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Albuminuria and Microalbuminuria as Predictors of Cognitive Performance in a General Population: An 11-Year Follow-Up Study.

https://arctichealth.org/en/permalink/ahliterature298098
Source
J Alzheimers Dis. 2018; 62(2):635-648
Publication Type
Journal Article
Research Support, Non-U.S. Gov't
Date
2018
Author
Laura L Ekblad
Sini Toppala
Jouni K Johansson
Seppo Koskinen
Jouko Sundvall
Juha O Rinne
Pauli Puukka
Matti Viitanen
Antti Jula
Author Affiliation
Turku PET Centre, University of Turku, c/o Turku University Hospital, Turku, Finland.
Source
J Alzheimers Dis. 2018; 62(2):635-648
Date
2018
Language
English
Publication Type
Journal Article
Research Support, Non-U.S. Gov't
Keywords
Adult
Aged
Albuminuria - epidemiology
Cognition
Cognitive Dysfunction - epidemiology
Creatinine - urine
Cross-Sectional Studies
Female
Finland - epidemiology
Follow-Up Studies
Humans
Kidney - physiopathology
Linear Models
Male
Middle Aged
Multivariate Analysis
Neuropsychological Tests
Risk factors
Abstract
Microalbuminuria, defined as urine albumin-to-creatinine ratio (UACR)>3.0?mg/mmol and = 30?mg/mmol, is an early marker of endothelial damage of the renal glomeruli. Recent research suggests an association among microalbuminuria, albuminuria (UACR?>?3.0?mg/mmol), and cognitive impairment. Previous studies on microalbuminuria, albuminuria, and cognition in the middle-aged have not provided repeated cognitive testing at different time-points. We hypothesized that albuminuria (micro- plus macroalbuminuria) and microalbuminuria would predict cognitive decline independently of previously reported risk factors for cognitive decline, including cardiovascular risk factors. In addition, we hypothesized that UACR levels even below the cut-off for microalbuminuria might be associated with cognitive functioning. These hypotheses were tested in the Finnish nationwide, population-based Health 2000 Survey (n?=?5,921, mean age 52.6, 55.0% women), and its follow-up, Health 2011 (n?=?3,687, mean age at baseline 49.3, 55.6% women). Linear regression analysis was used to determine the associations between measures of albuminuria and cognitive performance. Cognitive functions were assessed with verbal fluency, word-list learning, word-list delayed recall (at baseline and at follow-up), and with simple and visual choice reaction time tests (at baseline only). Here, we show that micro- plus macroalbuminuria associated with poorer word-list learning and a slower reaction time at baseline, with poorer word-list learning at follow-up, and with a steeper decline in word-list learning during 11 years after multivariate adjustments. Also, higher continuous UACR consistently associated with poorer verbal fluency at levels below microalbuminuria. These results suggest that UACR might have value in evaluating the risk for cognitive decline.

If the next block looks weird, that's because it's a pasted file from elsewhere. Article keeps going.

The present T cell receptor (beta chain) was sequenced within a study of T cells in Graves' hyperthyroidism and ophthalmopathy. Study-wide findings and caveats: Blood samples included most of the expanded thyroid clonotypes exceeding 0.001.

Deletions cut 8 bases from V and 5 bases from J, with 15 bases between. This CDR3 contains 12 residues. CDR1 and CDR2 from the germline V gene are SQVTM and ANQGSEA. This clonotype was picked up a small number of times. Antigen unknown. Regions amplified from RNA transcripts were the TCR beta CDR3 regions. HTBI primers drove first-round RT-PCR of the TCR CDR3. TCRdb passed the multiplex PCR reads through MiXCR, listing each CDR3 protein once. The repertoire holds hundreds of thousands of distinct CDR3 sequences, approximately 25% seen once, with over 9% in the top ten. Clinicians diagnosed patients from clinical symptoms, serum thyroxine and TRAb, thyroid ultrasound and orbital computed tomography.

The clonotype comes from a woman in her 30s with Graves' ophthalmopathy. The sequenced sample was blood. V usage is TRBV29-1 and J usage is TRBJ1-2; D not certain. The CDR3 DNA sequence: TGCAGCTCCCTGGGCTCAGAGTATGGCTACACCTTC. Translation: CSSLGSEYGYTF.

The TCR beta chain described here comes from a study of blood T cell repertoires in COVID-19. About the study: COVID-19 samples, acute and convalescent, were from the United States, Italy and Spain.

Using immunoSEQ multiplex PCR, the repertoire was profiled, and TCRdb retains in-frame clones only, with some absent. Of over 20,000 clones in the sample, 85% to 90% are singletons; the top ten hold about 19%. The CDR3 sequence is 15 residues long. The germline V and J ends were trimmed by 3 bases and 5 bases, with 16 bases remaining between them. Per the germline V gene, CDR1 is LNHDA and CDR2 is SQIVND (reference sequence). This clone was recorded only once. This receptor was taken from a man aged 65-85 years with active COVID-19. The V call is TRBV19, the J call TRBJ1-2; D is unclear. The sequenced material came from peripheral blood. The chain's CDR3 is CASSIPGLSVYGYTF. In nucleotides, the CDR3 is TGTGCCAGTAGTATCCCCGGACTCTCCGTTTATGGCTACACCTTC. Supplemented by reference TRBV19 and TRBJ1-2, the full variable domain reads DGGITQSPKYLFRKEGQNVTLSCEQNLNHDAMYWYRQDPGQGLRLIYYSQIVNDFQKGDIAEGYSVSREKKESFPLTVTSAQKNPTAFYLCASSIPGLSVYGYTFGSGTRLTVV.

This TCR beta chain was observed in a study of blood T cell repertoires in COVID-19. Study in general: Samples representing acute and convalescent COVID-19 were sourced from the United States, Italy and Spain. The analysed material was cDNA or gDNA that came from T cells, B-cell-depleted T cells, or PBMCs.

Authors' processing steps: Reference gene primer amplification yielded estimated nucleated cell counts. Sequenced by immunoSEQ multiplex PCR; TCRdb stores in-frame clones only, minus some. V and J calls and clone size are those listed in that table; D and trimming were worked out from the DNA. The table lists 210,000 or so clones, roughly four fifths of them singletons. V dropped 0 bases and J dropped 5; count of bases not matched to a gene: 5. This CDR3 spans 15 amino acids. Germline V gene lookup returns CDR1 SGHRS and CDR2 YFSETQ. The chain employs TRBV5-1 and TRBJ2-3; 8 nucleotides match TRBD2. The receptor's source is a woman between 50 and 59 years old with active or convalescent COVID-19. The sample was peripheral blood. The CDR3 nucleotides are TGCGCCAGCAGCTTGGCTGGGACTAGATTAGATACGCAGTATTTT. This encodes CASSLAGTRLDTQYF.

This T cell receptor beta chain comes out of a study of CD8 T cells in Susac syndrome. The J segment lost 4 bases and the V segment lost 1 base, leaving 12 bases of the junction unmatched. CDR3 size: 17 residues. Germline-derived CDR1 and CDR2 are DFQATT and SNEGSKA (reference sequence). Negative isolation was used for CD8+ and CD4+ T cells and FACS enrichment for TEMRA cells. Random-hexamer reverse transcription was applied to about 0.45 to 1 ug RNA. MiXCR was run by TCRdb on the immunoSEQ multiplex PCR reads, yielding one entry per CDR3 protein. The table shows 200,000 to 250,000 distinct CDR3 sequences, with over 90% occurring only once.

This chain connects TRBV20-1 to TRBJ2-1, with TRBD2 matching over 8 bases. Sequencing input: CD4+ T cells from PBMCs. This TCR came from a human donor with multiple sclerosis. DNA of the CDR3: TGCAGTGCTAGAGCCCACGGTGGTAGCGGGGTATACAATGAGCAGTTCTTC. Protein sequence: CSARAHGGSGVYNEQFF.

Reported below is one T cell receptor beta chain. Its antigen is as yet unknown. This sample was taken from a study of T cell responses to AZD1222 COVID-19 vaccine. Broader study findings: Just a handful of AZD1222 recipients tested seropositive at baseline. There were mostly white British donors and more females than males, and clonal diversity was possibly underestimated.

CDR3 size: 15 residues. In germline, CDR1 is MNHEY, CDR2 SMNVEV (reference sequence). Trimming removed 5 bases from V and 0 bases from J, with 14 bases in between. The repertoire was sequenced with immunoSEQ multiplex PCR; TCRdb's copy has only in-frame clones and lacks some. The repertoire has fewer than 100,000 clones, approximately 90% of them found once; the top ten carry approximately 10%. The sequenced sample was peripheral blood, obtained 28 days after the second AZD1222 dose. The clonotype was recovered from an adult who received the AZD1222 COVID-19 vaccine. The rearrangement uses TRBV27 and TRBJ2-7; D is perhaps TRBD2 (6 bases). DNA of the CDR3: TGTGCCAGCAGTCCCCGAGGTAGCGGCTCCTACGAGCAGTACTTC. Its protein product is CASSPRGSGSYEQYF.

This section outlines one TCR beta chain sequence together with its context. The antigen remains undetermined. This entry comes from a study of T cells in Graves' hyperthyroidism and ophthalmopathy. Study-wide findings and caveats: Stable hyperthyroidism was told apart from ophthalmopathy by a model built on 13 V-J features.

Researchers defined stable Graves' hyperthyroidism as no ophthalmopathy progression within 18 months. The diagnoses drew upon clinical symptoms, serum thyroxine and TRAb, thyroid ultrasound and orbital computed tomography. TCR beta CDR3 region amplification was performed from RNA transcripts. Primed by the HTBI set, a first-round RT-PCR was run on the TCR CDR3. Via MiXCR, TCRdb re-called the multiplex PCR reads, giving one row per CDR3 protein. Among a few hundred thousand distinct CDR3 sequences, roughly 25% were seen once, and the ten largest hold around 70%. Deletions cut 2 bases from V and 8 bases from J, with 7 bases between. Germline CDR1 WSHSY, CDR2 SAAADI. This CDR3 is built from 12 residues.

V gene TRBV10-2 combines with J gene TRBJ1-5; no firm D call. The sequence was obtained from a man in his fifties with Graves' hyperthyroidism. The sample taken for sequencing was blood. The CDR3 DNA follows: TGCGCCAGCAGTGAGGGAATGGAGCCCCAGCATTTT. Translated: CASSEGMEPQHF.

PubMed ID
29480195 View in PubMed
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The association between mental health symptoms and mobility limitation among Russian, Somali and Kurdish migrants: a population based study.

https://arctichealth.org/en/permalink/ahliterature266869
Source
BMC Public Health. 2015;15:275
Publication Type
Article
Date
2015
Author
Shadia Rask
Anu E Castaneda
Päivikki Koponen
Päivi Sainio
Sari Stenholm
Jaana Suvisaari
Teppo Juntunen
Tapio Halla
Tommi Härkänen
Seppo Koskinen
Source
BMC Public Health. 2015;15:275
Date
2015
Language
English
Publication Type
Article
Keywords
Adolescent
Adult
Checklist
Chronic Disease - ethnology
Cross-Sectional Studies
Depressive Disorder - ethnology
Female
Finland - epidemiology
Health Surveys
Humans
Iraq - ethnology
Male
Mental Disorders - ethnology
Middle Aged
Mobility Limitation
Russia - ethnology
Somalia - ethnology
Somatoform Disorders - ethnology
Transients and Migrants - psychology
Young Adult
Abstract
Research has demonstrated a bidirectional relationship between physical function and depression, but studies on their association in migrant populations are scarce. We examined the association between mental health symptoms and mobility limitation in Russian, Somali and Kurdish migrants in Finland.
We used data from the Finnish Migrant Health and Wellbeing Study (Maamu). The participants comprised 1357 persons of Russian, Somali or Kurdish origin aged 18-64 years. Mobility limitation included self-reported difficulties in walking 500?m or stair climbing. Depressive and anxiety symptoms were measured using the Hopkins Symptom Checklist-25 (HSCL-25) and symptoms of somatization using the somatization subscale of the Symptom Checklist-90 Revised (SCL-90-R). A comparison group of the general Finnish population was selected from the Health 2011 study.
Anxiety symptoms were positively associated with mobility limitation in women (Russians odds ratio [OR] 2.98; 95% confidence interval [CI] 1.28-6.94, Somalis OR 6.41; 95% CI 2.02-20.29 and Kurds OR 2.67; 95% CI 1.41-5.04), after adjustment for socio-demographic factors, obesity and chronic diseases. Also somatization increased the odds for mobility limitation in women (Russians OR 4.29; 95% CI 1.76-10.44, Somalis OR 18.83; 95% CI 6.15-57.61 and Kurds OR 3.53; 95% CI 1.91-6.52). Depressive symptoms were associated with mobility limitation in Russian and Kurdish women (Russians OR 3.03; 95% CI 1.27-7.19 and Kurds OR 2.64; 95% CI 1.39-4.99). Anxiety symptoms and somatization were associated with mobility limitation in Kurdish men when adjusted for socio-demographic factors, but not after adjusting for obesity and chronic diseases. Finnish women had similar associations as the migrant women, but Finnish men and Kurdish men showed varying associations.